It's a pattern book of new quilts, and I don't normally buy those, I like ones about quilt history and the State projects.  However, the quilts in this are gorgeous, and the photos are beautiful so I don't regret it for a minute.  I'm trying to decide whether I make the Baskets first,

or the Ocean Waves. 

I have so many fabrics for these two, just crying out to be used.  Would it be wrong to start both?


Wednesday, January 26, 2011

 A few hot days have seen me have sent me to the sewing room, escaping the heat and being productive.  I'm enjoying the 1.5"strips, so much so that I relieved Mereth of her spare strips, and now have an ocean of little pieces all over the table.  I've used up 3 small drawers full of scrap strips, and I refuse to cut more from the stash, so it may be time to move onto something else.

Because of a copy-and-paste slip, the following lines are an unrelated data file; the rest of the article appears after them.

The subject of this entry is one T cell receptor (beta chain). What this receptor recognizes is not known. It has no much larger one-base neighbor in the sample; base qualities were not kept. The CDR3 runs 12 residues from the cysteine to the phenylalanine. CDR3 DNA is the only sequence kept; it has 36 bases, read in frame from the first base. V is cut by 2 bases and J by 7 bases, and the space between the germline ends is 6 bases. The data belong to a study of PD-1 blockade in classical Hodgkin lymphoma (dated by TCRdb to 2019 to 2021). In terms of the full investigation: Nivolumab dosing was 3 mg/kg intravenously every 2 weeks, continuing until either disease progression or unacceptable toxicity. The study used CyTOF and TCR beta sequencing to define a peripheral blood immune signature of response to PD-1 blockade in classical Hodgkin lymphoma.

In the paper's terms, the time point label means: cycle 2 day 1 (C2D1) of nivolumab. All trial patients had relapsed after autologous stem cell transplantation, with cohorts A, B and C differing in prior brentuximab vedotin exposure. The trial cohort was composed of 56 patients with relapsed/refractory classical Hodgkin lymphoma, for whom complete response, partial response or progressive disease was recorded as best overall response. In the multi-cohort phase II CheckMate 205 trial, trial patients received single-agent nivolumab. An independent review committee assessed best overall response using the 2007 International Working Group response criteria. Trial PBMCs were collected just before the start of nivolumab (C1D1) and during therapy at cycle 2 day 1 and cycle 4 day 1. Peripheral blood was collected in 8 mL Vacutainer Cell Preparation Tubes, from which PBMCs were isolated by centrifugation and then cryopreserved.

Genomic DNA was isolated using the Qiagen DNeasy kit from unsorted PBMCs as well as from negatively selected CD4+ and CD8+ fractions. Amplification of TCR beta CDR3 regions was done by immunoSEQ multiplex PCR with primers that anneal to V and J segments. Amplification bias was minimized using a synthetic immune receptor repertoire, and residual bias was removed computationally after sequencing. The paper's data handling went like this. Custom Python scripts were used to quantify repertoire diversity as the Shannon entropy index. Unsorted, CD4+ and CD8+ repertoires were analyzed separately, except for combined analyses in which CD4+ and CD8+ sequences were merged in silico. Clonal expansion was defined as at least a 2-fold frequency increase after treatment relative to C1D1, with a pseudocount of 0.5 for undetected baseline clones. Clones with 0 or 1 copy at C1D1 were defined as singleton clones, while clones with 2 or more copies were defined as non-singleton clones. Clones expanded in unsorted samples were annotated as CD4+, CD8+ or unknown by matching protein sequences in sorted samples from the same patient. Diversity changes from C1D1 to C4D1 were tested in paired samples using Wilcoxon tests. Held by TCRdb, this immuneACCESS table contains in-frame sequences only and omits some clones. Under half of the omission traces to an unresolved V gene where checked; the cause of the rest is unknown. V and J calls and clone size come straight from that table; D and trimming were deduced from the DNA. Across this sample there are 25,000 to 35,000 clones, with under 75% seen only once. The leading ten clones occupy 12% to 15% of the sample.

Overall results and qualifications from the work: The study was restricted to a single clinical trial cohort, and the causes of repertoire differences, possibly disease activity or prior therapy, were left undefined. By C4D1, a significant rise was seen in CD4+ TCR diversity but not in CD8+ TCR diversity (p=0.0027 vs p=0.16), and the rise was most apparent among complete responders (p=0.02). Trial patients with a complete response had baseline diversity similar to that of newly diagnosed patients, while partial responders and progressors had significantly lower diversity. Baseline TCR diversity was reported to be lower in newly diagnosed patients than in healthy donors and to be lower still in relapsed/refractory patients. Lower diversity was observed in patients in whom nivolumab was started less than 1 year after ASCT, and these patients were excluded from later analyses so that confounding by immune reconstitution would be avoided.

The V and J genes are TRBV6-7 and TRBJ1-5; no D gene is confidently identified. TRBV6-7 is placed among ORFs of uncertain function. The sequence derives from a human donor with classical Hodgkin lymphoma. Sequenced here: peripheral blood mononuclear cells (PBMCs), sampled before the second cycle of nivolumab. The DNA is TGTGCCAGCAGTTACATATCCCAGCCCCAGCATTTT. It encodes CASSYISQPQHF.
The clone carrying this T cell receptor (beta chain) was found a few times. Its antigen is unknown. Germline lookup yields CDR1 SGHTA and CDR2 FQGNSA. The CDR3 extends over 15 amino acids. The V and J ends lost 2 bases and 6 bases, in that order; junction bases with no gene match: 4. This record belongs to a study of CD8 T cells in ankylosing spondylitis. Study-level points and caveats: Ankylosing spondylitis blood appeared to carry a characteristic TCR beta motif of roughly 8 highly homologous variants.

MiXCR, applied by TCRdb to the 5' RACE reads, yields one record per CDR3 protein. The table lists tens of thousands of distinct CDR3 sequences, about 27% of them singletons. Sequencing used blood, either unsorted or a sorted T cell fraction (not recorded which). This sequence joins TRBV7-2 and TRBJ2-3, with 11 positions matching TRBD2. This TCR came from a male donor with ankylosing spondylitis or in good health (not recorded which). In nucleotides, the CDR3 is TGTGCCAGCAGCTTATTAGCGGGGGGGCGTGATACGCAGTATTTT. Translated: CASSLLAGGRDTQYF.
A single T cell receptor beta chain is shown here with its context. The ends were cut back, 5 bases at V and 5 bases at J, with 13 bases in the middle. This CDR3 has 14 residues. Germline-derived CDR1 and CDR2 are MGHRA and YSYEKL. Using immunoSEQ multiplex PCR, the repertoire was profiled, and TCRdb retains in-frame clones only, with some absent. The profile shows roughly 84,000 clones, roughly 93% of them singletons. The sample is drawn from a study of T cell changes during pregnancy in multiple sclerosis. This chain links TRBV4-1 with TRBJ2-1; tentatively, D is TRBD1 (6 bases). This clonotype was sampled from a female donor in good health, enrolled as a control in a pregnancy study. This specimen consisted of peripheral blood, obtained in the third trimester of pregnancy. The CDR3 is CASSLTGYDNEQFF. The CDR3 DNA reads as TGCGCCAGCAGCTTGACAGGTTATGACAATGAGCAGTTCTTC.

I have one top completed up to the borders, which I didn't take a photo of, so that will have to wait till later .  I decided that it was too much effort to choose a single fabric for the setting triangles, so I strip pieced those as well.  It took a bit of time, but it was very easy and I like the look of it. 

I have lots of these 5.5" pieced squares left over, so they are the beginnings of another quilt.  I love the simplicity of them, both in the making and the final effect.  I haven't decided if I will set these in a simple basketweave like this, or maybe use them as units of a bigger block.  There's plenty of time to choose.
 For months I've been wanting a labeller, and boring Mereth with stroies of how my life would be different if only I could label everything.  Lo and behold, for Christmas this showed up under the tree.  What a great gift, and one I truly wanted.

I'm enjoying getting more organised, and I'm sure that once everything is sporting it's own little tag then life will suddenly become much easier.  Is that an unreasonable expectation?